Captain Marvel's Rotten Tomatoes page is already riddled with angry audience rhetoric—for a movie that's not out till March 8—and people who are upset about Brie Larson advocating for a more diverse film criticism community.
Comments include the foolish "why Marvel decided to cast a very vocal racist and sexist aimed at white males, I'll never know," the ultra corny "as a white male i dont think Brie would want me watching this movie," and the emo "once Brie went on an anti-White male tirade I lost interest in this movie." You can guess which group of people have taken issue with Larson's stances.
In an interview in the March 2019 issue of British Marie Claire, Larson spoke out on the "overwhelmingly white male" representation among film critics. Instead of simply running with this observation, Brie reached out to Dr. Stacy Smith from USC’s Annenberg Inclusion Initiative. Their 2017 study revealed that 80 percent of film critics were men, while top critics who are women of color amounting to just 2.5 percent.
Last June, Larson voiced her concerns during a speech at the Women in Film Crystal + Lucy Awards, spotlighting how white males cannot always be the appropraite audience to review every single type film. "I don’t need a 40-year-old white dude to tell me what didn’t work about A Wrinkle in Time," she said. "It wasn’t made for him! I want to know what it meant to women of color, biracial women, to teen women of color."
"Am I saying I hate white dudes? No, I am not," Larson clarified. "What I am saying is if you make a movie that is a love letter to women of color, there is an insanely low chance a woman of color will have a chance to see your movie, and review your movie."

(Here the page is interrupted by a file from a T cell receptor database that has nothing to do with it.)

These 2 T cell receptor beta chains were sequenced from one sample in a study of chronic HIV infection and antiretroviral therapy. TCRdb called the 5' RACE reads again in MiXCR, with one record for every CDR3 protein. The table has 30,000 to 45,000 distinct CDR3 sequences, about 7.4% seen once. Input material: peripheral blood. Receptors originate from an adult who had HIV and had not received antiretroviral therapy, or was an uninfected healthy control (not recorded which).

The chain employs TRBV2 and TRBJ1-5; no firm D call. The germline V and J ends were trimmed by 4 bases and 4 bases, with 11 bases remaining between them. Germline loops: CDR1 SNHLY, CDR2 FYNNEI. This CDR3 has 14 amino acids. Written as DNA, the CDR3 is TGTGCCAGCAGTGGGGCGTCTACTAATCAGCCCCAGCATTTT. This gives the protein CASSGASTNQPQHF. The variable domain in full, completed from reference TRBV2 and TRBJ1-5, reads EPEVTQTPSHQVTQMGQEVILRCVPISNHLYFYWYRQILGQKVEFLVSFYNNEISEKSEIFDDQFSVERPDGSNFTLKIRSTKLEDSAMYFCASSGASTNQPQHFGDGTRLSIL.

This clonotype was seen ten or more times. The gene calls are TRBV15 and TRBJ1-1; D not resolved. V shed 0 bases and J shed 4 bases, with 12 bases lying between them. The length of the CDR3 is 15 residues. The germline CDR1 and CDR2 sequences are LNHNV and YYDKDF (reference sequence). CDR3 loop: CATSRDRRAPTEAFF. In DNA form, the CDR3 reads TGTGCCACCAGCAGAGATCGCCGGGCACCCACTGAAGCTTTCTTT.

Brie has been making inclusivity a top priority for the Captain Marvel rollout, but the message has been predictably misinterpreted by some who think she's just shutting out white males entirely.
Captain Marvel hits theaters on March 8; Larson will return for Avengers: Endgame just weeks later.
Rotten Tomatoes saw a similar occurence two years ago when an alt-right group called "Down with Disney’s Treatment of Franchises and Its Fanboys" coordinated to an internet attack that resulted in a plummeting score for Star Wars: The Last Jedi. Their reason for taking such action: the film was too feminist.
J.J. Abrams chastised those individuals who felt "threatened by women" while speaking to IndieWire. "Star Wars is a big galaxy, and you can sort of find almost anything you want to in Star Wars," he said. "If you are someone who feels threatened by women and needs to lash out against them, you can probably find an enemy in Star Wars. You can probably look at the first movie that George [Lucas] did [‘Star Wars: A New Hope’] and say that Leia was too outspoken, or she was too tough. Anyone who wants to find a problem with anything can find the problem. The internet seems to be made for that."